BY SARAH CAVAR '20
As a child, I was fortunate enough to live within a short drive of a quaint independent bookstore, not unlike the Odyssey Bookshop here in South Hadley. Like Odyssey, it was situated relatively near to similar attractions: a café in which one could find fair trade coffee and vegan scones baked with local, seasonal fruit, and a quirky clothing store filled with overpriced jewelry and maxi skirts. In short, it was as much of a tourist trap as could exist in a small town.
As a local who went to the bookshop simply for the well-read employees and the diverse book selection, the increasingly non-bookish atmosphere of the store became immensely frustrating. This frustration (shared by myself and the store’s employees) culminated with the closing of the store — despite its increasingly diverse selection, it had gone bankrupt. Watching that local bookstore change from a bookstore to a store-of-all-trades prior to its closing, I felt like I was supporting a sellout. The store had gone from 90 percent books and 10 percent miscellaneous book-related accessories, to 50 percent books and 50 percent kitschy items.
When I first walked into Odyssey, I was overcome with that same sense of frustration — even this bookstore, next to what will be my home for the next four years, hadn’t escaped the kitschy “plague.” Despite having a higher percentage of books (particularly textbooks), Odyssey gave off a similar vibe as it tried to make itself appealing both to local book-lovers and non-book- loving visitors. I initially felt offended by my childhood bookstore’s transformation and by my impression of Odyssey. However, after thinking about a far more successful indie bookstore back home, I realized that it is rarely possible for a bookstore to sustain itself on book sales. BookBusiness, an online magazine, confirms this. Their very first tip for sustaining an indie bookstore is to “compete in a marketplace larger in size than the bookstore segment.” This is doubly true for independent bookstores with a smaller customer base and a limited online presence.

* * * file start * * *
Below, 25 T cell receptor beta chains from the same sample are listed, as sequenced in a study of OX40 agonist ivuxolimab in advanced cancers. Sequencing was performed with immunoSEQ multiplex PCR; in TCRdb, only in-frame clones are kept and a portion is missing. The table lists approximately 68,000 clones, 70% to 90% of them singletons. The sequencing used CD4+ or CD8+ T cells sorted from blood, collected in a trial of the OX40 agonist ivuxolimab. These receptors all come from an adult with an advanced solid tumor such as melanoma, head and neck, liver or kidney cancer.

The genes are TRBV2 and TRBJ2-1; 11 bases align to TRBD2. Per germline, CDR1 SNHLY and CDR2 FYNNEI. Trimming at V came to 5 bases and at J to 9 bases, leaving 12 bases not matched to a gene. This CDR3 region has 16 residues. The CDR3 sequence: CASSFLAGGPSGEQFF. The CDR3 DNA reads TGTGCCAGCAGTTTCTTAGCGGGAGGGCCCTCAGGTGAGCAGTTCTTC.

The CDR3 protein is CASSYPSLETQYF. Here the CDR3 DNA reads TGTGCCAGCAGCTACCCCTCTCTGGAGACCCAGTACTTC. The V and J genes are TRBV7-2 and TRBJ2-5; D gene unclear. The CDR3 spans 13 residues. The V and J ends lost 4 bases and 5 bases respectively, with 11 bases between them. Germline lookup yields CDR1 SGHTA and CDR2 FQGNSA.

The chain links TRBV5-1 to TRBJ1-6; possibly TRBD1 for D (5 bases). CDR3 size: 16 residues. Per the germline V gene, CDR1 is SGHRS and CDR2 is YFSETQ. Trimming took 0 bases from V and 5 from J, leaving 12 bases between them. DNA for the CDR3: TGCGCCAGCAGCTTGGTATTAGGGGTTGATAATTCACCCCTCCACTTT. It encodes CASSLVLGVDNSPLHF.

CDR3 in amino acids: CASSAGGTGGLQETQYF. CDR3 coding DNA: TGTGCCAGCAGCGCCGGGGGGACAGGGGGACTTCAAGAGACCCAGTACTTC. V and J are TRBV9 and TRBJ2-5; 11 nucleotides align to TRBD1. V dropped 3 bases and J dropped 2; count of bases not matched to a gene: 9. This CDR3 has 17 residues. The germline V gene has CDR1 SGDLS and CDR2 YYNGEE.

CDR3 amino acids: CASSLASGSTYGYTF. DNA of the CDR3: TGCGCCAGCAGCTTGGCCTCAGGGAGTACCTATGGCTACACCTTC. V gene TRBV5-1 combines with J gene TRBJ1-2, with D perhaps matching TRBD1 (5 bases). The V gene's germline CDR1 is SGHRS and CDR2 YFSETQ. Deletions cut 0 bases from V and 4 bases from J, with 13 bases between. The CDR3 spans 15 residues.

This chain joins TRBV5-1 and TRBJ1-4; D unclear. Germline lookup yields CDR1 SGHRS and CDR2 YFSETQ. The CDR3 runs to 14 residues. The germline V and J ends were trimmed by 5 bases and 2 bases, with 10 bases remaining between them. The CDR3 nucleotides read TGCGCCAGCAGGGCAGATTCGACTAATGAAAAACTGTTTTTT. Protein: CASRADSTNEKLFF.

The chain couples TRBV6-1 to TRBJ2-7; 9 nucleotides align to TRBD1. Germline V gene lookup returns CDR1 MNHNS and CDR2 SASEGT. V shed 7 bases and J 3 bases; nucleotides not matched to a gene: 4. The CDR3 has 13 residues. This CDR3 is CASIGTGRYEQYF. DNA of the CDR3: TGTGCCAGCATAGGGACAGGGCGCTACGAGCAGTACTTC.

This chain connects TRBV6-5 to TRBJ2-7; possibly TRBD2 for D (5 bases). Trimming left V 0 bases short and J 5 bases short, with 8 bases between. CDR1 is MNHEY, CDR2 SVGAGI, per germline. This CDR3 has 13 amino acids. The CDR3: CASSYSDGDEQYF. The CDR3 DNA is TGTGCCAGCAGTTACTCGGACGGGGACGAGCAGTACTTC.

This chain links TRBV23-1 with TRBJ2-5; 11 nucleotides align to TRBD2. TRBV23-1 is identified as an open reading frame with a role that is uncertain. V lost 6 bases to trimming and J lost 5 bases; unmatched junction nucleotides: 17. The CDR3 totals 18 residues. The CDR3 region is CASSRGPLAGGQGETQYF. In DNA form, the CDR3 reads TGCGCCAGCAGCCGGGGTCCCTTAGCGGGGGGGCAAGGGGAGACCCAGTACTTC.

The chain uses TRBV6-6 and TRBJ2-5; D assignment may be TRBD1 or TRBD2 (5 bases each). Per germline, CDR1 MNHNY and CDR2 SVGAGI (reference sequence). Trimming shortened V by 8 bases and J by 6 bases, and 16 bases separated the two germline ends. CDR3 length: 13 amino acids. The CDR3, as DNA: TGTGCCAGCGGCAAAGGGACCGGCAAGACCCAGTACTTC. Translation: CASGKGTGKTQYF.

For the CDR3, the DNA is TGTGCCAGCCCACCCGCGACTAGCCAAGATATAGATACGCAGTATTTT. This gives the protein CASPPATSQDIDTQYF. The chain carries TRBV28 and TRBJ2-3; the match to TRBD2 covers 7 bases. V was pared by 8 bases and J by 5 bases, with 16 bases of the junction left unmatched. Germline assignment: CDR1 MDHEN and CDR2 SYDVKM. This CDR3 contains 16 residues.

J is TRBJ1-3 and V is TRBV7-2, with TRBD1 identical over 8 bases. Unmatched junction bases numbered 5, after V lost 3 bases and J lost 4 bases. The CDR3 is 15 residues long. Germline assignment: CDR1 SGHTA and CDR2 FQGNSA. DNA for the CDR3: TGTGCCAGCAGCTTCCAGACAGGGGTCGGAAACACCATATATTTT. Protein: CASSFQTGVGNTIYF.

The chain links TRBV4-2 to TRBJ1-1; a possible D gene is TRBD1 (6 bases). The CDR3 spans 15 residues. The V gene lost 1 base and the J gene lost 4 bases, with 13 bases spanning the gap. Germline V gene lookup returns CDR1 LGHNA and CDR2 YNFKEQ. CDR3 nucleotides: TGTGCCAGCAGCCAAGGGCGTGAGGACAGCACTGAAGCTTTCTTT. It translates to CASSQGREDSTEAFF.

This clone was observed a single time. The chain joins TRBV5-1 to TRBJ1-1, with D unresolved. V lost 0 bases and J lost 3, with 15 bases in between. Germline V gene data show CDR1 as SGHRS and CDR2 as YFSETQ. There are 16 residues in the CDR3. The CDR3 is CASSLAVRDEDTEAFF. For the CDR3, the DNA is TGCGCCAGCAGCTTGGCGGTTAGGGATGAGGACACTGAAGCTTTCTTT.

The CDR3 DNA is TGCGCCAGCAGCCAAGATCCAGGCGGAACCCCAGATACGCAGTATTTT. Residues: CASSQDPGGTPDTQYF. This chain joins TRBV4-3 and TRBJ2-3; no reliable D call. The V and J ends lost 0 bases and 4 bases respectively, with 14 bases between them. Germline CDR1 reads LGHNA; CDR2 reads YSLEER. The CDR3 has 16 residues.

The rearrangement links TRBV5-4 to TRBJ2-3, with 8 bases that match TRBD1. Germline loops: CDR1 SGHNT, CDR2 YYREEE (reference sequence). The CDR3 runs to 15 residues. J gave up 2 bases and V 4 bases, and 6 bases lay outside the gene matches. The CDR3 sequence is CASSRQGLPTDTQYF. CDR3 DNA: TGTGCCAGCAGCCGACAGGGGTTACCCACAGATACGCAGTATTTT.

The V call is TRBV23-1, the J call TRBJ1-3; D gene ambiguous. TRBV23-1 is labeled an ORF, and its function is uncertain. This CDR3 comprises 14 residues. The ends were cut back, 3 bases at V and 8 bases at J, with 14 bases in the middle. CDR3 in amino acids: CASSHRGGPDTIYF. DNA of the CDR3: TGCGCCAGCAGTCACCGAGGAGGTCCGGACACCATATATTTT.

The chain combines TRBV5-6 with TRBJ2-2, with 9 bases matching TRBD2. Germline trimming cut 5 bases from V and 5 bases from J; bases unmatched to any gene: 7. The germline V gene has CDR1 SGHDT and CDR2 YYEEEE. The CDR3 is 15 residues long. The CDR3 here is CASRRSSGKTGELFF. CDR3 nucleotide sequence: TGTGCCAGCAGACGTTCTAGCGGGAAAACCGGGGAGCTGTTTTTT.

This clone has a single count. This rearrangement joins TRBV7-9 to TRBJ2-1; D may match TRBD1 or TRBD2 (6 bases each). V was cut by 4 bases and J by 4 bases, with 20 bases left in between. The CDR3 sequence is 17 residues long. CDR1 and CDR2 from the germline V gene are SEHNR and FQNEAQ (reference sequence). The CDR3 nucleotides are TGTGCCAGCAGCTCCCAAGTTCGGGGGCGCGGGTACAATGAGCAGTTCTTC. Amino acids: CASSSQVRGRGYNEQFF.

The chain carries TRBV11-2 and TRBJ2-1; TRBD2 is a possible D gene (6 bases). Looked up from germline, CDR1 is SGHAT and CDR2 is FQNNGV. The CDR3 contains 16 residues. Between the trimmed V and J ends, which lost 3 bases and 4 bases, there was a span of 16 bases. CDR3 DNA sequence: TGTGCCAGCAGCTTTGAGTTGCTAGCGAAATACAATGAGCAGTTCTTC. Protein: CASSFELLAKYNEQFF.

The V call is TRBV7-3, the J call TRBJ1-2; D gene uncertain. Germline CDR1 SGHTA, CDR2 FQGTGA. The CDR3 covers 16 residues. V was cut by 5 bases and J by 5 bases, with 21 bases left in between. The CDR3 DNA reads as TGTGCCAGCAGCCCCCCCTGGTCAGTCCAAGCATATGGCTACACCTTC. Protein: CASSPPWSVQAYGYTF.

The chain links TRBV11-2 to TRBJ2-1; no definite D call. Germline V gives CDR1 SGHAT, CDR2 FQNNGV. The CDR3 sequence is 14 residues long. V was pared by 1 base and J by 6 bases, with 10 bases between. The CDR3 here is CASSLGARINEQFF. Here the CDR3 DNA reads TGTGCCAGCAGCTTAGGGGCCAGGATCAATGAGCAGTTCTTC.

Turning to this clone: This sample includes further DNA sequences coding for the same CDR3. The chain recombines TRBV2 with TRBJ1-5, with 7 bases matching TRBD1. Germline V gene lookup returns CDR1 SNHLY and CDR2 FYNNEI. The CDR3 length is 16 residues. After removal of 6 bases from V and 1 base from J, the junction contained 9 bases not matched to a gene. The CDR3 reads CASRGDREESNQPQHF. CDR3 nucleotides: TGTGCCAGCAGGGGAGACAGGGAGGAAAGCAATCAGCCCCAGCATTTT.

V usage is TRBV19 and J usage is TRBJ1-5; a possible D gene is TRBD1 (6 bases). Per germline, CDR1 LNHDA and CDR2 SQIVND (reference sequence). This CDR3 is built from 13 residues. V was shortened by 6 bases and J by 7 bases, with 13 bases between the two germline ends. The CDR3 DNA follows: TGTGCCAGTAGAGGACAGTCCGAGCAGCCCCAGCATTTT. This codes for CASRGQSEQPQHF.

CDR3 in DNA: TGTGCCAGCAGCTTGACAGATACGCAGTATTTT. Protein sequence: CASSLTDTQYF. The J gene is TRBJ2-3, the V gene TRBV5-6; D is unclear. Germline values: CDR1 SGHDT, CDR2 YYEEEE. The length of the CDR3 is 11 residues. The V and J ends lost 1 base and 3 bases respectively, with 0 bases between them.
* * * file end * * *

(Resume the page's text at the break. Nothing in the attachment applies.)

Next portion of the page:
So, what did that other, successful bookstore back home do right? First of all, they’re online. This store announces events they attend, like the local gay pride celebration, on their website and quickly responds to Facebook comments inquiring about their book selection. They also buy back gently used books from customers, offering either cash or store credit in return. Additionally, this store offers attractions, such as animal petting times (they are located in a renovated barn) and a moderate selection of refreshments.
A refusal to patronize stores that sell trinkets alongside books will simply compel more of these increasingly rare and sacred spaces to close their doors. After all, even if it begins to sell other trinkets, it is still a bookstore, and it still needs customers to remain in business at all. My childhood bookstore did not update its stock in accordance with the changing times until too late. Someone likely ran it with an idealistic vision similar to mine. This idealism was perhaps the store’s downfall, along with its location adjacent to touristy attractions, into which a store catering only to local bibliophiles doesn’t quite fit. Odyssey is thriving on book and trinket sales, in part due to its convenient location, and in part due to its embrace of the products its customers demand. Located in a college town, Odyssey can rely to an extent on the sale of books: not only do students need textbooks, but its proximity to an academic population also helps ensure that it stays afloat. Not to mention, locals and tourists alike can buy Mount Holyoke gear, snacks and socially relevant bumper stickers.
Trinkets like mugs, socks and candy sold at Odyssey, and the similar items sold at my childhood store, are a necessary evil. Like eating Brussels sprouts, sometimes it is necessary to swallow some bitterness in order to enjoy a salutary result. And as these bookstores grow and change, I surely will as well. Maybe buying cute socks along with a stack of novels isn’t so bad after all.